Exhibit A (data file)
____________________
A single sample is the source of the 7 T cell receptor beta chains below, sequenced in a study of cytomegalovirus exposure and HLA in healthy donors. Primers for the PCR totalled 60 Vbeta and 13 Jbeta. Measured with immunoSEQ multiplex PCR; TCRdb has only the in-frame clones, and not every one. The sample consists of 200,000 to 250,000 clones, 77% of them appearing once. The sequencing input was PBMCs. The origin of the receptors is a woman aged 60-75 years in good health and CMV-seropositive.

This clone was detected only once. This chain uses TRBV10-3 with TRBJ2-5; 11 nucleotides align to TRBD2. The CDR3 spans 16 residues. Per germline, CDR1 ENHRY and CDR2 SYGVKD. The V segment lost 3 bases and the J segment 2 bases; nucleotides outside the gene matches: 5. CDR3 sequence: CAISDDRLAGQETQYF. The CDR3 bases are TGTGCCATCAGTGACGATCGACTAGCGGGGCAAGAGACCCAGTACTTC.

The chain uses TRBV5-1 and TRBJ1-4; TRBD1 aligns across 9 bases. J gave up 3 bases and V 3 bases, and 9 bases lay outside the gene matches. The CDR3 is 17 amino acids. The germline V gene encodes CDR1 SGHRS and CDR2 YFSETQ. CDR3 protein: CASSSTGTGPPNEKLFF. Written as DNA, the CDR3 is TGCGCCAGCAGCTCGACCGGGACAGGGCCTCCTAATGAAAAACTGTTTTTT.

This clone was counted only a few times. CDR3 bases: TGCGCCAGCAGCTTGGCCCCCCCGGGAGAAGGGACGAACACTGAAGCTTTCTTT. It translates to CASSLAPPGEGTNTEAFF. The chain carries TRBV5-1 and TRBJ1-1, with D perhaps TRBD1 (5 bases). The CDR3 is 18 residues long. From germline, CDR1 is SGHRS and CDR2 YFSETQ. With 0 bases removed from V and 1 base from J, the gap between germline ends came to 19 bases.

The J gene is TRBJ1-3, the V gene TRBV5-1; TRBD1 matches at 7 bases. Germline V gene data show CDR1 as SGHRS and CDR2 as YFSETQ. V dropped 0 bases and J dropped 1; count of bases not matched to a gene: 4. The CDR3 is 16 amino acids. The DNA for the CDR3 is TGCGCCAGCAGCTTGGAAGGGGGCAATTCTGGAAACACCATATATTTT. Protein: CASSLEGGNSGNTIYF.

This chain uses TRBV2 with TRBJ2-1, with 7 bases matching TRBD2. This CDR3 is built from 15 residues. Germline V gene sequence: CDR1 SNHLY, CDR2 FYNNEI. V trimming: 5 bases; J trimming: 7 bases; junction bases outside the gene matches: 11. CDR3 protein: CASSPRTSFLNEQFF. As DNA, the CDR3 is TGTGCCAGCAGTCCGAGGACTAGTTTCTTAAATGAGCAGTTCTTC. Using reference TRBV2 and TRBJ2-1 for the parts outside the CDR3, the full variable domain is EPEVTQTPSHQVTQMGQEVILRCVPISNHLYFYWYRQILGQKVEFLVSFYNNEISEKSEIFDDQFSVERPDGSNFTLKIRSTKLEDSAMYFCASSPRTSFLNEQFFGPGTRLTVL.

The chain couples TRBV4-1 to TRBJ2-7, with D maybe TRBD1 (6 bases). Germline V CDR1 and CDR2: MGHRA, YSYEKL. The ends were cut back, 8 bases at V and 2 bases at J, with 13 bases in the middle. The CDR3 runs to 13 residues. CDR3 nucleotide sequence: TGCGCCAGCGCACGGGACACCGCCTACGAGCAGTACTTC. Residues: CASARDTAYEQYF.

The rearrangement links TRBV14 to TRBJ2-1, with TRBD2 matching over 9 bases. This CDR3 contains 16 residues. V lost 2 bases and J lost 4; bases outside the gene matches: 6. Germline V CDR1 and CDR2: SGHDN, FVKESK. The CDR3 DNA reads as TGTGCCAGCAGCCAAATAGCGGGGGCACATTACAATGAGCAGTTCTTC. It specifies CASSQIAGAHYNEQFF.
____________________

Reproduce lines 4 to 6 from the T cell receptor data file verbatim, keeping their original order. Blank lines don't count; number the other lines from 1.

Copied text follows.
This clone was counted only a few times. CDR3 bases: TGCGCCAGCAGCTTGGCCCCCCCGGGAGAAGGGACGAACACTGAAGCTTTCTTT. It translates to CASSLAPPGEGTNTEAFF. The chain carries TRBV5-1 and TRBJ1-1, with D perhaps TRBD1 (5 bases). The CDR3 is 18 residues long. From germline, CDR1 is SGHRS and CDR2 YFSETQ. With 0 bases removed from V and 1 base from J, the gap between germline ends came to 19 bases.

The J gene is TRBJ1-3, the V gene TRBV5-1; TRBD1 matches at 7 bases. Germline V gene data show CDR1 as SGHRS and CDR2 as YFSETQ. V dropped 0 bases and J dropped 1; count of bases not matched to a gene: 4. The CDR3 is 16 amino acids. The DNA for the CDR3 is TGCGCCAGCAGCTTGGAAGGGGGCAATTCTGGAAACACCATATATTTT. Protein: CASSLEGGNSGNTIYF.

This chain uses TRBV2 with TRBJ2-1, with 7 bases matching TRBD2. This CDR3 is built from 15 residues. Germline V gene sequence: CDR1 SNHLY, CDR2 FYNNEI. V trimming: 5 bases; J trimming: 7 bases; junction bases outside the gene matches: 11. CDR3 protein: CASSPRTSFLNEQFF. As DNA, the CDR3 is TGTGCCAGCAGTCCGAGGACTAGTTTCTTAAATGAGCAGTTCTTC. Using reference TRBV2 and TRBJ2-1 for the parts outside the CDR3, the full variable domain is EPEVTQTPSHQVTQMGQEVILRCVPISNHLYFYWYRQILGQKVEFLVSFYNNEISEKSEIFDDQFSVERPDGSNFTLKIRSTKLEDSAMYFCASSPRTSFLNEQFFGPGTRLTVL.